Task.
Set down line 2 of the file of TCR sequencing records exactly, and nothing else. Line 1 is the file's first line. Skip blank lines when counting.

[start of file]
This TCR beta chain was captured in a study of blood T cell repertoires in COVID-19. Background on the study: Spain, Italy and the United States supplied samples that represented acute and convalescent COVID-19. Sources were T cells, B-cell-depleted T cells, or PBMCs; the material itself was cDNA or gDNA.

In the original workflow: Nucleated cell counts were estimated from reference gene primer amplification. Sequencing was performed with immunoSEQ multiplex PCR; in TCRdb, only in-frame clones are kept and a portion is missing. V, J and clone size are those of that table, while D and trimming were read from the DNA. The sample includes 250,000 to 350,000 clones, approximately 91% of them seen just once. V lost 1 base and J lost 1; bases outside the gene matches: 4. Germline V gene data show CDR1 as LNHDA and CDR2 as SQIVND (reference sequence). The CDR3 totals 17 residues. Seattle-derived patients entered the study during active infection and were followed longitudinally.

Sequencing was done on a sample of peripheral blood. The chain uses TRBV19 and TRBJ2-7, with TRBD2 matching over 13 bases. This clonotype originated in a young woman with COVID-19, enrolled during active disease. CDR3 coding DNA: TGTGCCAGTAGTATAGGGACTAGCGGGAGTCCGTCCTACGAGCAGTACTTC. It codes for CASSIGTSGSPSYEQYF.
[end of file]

In the original workflow: Nucleated cell counts were estimated from reference gene primer amplification. Sequencing was performed with immunoSEQ multiplex PCR; in TCRdb, only in-frame clones are kept and a portion is missing. V, J and clone size are those of that table, while D and trimming were read from the DNA. The sample includes 250,000 to 350,000 clones, approximately 91% of them seen just once. V lost 1 base and J lost 1; bases outside the gene matches: 4. Germline V gene data show CDR1 as LNHDA and CDR2 as SQIVND (reference sequence). The CDR3 totals 17 residues. Seattle-derived patients entered the study during active infection and were followed longitudinally.